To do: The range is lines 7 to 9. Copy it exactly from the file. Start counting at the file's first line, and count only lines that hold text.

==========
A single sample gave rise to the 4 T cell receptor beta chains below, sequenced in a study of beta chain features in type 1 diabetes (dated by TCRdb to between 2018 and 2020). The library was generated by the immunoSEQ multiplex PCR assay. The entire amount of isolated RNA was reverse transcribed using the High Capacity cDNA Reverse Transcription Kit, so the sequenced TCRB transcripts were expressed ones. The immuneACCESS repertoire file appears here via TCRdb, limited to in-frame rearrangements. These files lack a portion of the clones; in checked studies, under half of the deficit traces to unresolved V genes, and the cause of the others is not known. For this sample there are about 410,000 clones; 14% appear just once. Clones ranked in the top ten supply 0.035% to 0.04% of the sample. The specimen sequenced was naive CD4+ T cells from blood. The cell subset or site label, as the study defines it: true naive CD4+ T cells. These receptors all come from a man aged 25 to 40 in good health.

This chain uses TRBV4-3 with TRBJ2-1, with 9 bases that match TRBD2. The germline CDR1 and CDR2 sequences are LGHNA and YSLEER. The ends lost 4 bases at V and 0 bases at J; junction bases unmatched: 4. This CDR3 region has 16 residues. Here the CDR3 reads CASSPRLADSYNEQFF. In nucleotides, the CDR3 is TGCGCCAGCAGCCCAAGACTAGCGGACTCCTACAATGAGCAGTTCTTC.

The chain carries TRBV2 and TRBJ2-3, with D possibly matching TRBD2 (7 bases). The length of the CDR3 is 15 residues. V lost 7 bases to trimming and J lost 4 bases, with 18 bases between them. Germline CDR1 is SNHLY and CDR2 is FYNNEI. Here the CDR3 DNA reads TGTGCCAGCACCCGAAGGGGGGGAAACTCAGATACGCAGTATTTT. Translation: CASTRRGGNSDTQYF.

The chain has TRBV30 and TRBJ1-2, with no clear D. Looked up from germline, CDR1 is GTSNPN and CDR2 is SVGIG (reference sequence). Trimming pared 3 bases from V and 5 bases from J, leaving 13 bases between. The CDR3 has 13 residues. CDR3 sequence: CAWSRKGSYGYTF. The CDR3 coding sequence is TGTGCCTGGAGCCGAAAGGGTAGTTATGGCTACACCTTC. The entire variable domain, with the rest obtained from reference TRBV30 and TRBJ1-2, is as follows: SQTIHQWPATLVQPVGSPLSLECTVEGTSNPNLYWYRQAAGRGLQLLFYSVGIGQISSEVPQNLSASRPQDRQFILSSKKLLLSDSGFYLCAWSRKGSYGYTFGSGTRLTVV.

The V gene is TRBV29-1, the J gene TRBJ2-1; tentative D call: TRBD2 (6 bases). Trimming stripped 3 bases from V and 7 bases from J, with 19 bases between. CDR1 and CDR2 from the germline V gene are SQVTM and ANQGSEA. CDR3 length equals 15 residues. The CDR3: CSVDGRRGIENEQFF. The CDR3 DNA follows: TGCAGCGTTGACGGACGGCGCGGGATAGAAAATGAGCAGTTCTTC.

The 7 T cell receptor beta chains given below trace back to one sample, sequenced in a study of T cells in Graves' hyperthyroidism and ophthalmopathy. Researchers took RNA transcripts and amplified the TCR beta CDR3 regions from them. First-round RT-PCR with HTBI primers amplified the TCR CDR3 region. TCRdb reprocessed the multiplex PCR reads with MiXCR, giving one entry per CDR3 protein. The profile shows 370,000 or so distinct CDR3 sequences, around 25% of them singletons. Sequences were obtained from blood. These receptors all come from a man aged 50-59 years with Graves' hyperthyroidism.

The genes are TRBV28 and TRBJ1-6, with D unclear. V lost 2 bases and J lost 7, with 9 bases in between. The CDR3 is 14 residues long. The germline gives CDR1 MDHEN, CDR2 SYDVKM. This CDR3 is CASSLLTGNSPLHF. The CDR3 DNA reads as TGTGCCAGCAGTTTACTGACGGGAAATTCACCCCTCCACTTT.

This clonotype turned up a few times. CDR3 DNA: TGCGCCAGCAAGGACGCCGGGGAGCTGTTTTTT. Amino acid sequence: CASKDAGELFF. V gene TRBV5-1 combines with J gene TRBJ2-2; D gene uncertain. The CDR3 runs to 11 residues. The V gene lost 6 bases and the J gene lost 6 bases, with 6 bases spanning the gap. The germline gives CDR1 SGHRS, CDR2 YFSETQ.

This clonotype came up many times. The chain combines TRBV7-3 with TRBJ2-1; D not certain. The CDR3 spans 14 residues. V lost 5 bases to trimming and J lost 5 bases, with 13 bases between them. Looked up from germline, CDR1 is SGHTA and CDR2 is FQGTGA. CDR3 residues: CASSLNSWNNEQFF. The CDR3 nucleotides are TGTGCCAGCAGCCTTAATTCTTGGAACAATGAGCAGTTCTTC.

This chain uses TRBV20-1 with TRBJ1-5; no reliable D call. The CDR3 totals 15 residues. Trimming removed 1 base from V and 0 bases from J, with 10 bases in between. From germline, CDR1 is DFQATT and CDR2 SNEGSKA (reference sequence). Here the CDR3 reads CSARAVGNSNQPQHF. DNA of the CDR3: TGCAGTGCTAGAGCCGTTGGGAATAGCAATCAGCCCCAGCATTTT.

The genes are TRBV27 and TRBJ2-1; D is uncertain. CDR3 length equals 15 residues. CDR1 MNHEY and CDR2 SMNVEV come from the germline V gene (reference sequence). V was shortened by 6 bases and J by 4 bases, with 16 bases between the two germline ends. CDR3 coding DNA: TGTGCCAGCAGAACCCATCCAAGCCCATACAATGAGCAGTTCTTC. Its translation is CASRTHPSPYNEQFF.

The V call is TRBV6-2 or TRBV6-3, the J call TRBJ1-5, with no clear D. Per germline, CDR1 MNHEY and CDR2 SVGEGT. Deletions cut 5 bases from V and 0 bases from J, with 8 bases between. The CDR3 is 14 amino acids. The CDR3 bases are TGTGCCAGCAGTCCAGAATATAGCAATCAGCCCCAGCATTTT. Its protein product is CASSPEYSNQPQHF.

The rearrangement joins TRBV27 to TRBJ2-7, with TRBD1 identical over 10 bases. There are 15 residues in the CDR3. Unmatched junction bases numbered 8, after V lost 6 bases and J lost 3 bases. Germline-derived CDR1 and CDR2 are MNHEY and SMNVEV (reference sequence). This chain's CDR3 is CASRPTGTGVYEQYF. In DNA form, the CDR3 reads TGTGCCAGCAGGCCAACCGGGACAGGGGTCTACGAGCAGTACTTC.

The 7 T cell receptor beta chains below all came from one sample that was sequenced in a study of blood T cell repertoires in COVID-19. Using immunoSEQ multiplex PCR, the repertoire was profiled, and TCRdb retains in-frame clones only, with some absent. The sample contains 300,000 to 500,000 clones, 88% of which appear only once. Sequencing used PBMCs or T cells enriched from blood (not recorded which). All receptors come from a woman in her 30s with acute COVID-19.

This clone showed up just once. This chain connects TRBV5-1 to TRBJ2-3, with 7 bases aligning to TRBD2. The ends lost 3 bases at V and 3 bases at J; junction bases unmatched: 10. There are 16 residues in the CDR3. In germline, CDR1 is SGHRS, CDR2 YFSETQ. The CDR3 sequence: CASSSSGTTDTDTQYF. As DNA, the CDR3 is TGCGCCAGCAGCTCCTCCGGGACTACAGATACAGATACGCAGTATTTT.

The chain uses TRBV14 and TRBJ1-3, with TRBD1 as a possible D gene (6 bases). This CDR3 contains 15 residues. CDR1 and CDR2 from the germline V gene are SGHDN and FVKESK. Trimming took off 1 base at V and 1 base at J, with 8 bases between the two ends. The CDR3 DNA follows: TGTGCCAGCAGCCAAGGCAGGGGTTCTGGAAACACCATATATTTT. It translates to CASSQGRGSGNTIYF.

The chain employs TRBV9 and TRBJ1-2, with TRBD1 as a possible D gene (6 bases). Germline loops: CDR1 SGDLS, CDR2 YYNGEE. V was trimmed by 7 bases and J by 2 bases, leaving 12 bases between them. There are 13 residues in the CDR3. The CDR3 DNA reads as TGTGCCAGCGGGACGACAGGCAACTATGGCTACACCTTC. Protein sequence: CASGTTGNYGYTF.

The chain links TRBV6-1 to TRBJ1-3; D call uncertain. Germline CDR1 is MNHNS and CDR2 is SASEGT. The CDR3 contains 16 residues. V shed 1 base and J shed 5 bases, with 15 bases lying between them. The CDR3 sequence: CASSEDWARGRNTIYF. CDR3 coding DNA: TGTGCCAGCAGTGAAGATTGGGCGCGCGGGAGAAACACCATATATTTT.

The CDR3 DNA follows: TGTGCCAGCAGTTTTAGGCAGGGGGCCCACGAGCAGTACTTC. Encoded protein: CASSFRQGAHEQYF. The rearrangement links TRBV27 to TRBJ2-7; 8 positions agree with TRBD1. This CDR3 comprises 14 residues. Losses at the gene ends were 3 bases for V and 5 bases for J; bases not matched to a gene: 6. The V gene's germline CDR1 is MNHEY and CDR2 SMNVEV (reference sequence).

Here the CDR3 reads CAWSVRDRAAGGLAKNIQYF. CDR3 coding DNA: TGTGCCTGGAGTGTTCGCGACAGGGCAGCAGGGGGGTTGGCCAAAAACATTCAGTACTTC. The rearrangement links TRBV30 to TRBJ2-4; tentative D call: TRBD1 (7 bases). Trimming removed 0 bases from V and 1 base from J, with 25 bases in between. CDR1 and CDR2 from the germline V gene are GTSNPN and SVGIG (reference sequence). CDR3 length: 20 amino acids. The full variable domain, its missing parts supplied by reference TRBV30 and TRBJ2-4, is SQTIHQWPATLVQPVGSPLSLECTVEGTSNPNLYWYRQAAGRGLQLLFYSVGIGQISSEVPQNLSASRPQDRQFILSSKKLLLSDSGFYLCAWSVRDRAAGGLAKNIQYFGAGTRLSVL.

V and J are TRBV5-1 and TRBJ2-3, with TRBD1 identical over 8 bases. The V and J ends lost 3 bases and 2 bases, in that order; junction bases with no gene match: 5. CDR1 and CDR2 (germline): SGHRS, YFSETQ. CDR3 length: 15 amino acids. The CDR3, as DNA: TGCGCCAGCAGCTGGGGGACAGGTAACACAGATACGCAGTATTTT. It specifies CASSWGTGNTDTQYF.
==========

The genes are TRBV28 and TRBJ1-6, with D unclear. V lost 2 bases and J lost 7, with 9 bases in between. The CDR3 is 14 residues long. The germline gives CDR1 MDHEN, CDR2 SYDVKM. This CDR3 is CASSLLTGNSPLHF. The CDR3 DNA reads as TGTGCCAGCAGTTTACTGACGGGAAATTCACCCCTCCACTTT.

This clonotype turned up a few times. CDR3 DNA: TGCGCCAGCAAGGACGCCGGGGAGCTGTTTTTT. Amino acid sequence: CASKDAGELFF. V gene TRBV5-1 combines with J gene TRBJ2-2; D gene uncertain. The CDR3 runs to 11 residues. The V gene lost 6 bases and the J gene lost 6 bases, with 6 bases spanning the gap. The germline gives CDR1 SGHRS, CDR2 YFSETQ.

This clonotype came up many times. The chain combines TRBV7-3 with TRBJ2-1; D not certain. The CDR3 spans 14 residues. V lost 5 bases to trimming and J lost 5 bases, with 13 bases between them. Looked up from germline, CDR1 is SGHTA and CDR2 is FQGTGA. CDR3 residues: CASSLNSWNNEQFF. The CDR3 nucleotides are TGTGCCAGCAGCCTTAATTCTTGGAACAATGAGCAGTTCTTC.